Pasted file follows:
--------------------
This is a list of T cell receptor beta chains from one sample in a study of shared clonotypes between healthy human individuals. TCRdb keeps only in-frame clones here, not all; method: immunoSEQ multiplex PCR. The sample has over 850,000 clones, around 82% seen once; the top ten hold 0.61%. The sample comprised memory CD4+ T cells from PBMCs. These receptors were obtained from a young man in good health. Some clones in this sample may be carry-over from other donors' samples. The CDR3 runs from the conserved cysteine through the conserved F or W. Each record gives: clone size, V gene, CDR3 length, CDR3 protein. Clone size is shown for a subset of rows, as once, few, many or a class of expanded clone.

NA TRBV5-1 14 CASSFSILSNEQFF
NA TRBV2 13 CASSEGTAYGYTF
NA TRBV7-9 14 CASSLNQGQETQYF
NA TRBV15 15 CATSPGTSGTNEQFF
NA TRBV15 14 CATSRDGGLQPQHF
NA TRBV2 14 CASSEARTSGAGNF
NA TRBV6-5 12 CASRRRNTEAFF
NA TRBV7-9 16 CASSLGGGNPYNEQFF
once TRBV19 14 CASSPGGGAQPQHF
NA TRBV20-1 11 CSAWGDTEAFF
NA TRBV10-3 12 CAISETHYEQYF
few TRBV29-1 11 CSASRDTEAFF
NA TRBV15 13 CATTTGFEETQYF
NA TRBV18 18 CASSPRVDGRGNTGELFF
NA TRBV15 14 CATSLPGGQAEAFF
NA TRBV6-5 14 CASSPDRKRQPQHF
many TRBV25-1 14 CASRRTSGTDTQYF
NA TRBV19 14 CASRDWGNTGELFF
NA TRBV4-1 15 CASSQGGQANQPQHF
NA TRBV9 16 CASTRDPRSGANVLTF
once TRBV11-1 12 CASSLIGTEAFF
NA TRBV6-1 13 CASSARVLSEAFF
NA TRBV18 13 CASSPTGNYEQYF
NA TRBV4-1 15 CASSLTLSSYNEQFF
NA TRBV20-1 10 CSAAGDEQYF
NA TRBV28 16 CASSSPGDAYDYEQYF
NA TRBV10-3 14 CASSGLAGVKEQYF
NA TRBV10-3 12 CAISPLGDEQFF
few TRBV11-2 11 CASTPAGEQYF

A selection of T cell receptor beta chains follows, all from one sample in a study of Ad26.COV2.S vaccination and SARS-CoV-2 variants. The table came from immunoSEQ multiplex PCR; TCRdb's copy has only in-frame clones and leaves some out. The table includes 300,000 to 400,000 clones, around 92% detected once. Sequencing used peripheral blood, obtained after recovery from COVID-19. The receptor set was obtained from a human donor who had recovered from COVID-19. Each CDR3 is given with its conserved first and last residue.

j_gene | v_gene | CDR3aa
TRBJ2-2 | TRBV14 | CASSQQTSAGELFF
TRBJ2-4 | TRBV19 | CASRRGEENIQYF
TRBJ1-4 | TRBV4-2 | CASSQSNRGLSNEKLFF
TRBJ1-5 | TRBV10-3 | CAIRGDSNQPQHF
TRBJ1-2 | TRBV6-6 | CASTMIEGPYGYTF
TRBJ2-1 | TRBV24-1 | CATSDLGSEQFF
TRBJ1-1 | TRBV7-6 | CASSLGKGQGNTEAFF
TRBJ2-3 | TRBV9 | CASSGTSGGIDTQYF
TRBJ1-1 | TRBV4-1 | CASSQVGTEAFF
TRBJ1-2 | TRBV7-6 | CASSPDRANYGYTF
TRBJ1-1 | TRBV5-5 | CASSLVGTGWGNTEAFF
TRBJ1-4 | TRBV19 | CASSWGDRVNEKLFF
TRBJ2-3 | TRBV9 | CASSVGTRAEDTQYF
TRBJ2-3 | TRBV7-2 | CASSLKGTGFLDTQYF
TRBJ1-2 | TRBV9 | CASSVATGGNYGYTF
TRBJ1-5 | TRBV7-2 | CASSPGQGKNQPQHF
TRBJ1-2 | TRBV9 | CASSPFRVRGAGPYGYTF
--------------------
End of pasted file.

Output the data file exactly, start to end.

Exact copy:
This is a list of T cell receptor beta chains from one sample in a study of shared clonotypes between healthy human individuals. TCRdb keeps only in-frame clones here, not all; method: immunoSEQ multiplex PCR. The sample has over 850,000 clones, around 82% seen once; the top ten hold 0.61%. The sample comprised memory CD4+ T cells from PBMCs. These receptors were obtained from a young man in good health. Some clones in this sample may be carry-over from other donors' samples. The CDR3 runs from the conserved cysteine through the conserved F or W. Each record gives: clone size, V gene, CDR3 length, CDR3 protein. Clone size is shown for a subset of rows, as once, few, many or a class of expanded clone.

NA TRBV5-1 14 CASSFSILSNEQFF
NA TRBV2 13 CASSEGTAYGYTF
NA TRBV7-9 14 CASSLNQGQETQYF
NA TRBV15 15 CATSPGTSGTNEQFF
NA TRBV15 14 CATSRDGGLQPQHF
NA TRBV2 14 CASSEARTSGAGNF
NA TRBV6-5 12 CASRRRNTEAFF
NA TRBV7-9 16 CASSLGGGNPYNEQFF
once TRBV19 14 CASSPGGGAQPQHF
NA TRBV20-1 11 CSAWGDTEAFF
NA TRBV10-3 12 CAISETHYEQYF
few TRBV29-1 11 CSASRDTEAFF
NA TRBV15 13 CATTTGFEETQYF
NA TRBV18 18 CASSPRVDGRGNTGELFF
NA TRBV15 14 CATSLPGGQAEAFF
NA TRBV6-5 14 CASSPDRKRQPQHF
many TRBV25-1 14 CASRRTSGTDTQYF
NA TRBV19 14 CASRDWGNTGELFF
NA TRBV4-1 15 CASSQGGQANQPQHF
NA TRBV9 16 CASTRDPRSGANVLTF
once TRBV11-1 12 CASSLIGTEAFF
NA TRBV6-1 13 CASSARVLSEAFF
NA TRBV18 13 CASSPTGNYEQYF
NA TRBV4-1 15 CASSLTLSSYNEQFF
NA TRBV20-1 10 CSAAGDEQYF
NA TRBV28 16 CASSSPGDAYDYEQYF
NA TRBV10-3 14 CASSGLAGVKEQYF
NA TRBV10-3 12 CAISPLGDEQFF
few TRBV11-2 11 CASTPAGEQYF

A selection of T cell receptor beta chains follows, all from one sample in a study of Ad26.COV2.S vaccination and SARS-CoV-2 variants. The table came from immunoSEQ multiplex PCR; TCRdb's copy has only in-frame clones and leaves some out. The table includes 300,000 to 400,000 clones, around 92% detected once. Sequencing used peripheral blood, obtained after recovery from COVID-19. The receptor set was obtained from a human donor who had recovered from COVID-19. Each CDR3 is given with its conserved first and last residue.

j_gene | v_gene | CDR3aa
TRBJ2-2 | TRBV14 | CASSQQTSAGELFF
TRBJ2-4 | TRBV19 | CASRRGEENIQYF
TRBJ1-4 | TRBV4-2 | CASSQSNRGLSNEKLFF
TRBJ1-5 | TRBV10-3 | CAIRGDSNQPQHF
TRBJ1-2 | TRBV6-6 | CASTMIEGPYGYTF
TRBJ2-1 | TRBV24-1 | CATSDLGSEQFF
TRBJ1-1 | TRBV7-6 | CASSLGKGQGNTEAFF
TRBJ2-3 | TRBV9 | CASSGTSGGIDTQYF
TRBJ1-1 | TRBV4-1 | CASSQVGTEAFF
TRBJ1-2 | TRBV7-6 | CASSPDRANYGYTF
TRBJ1-1 | TRBV5-5 | CASSLVGTGWGNTEAFF
TRBJ1-4 | TRBV19 | CASSWGDRVNEKLFF
TRBJ2-3 | TRBV9 | CASSVGTRAEDTQYF
TRBJ2-3 | TRBV7-2 | CASSLKGTGFLDTQYF
TRBJ1-2 | TRBV9 | CASSVATGGNYGYTF
TRBJ1-5 | TRBV7-2 | CASSPGQGKNQPQHF
TRBJ1-2 | TRBV9 | CASSPFRVRGAGPYGYTF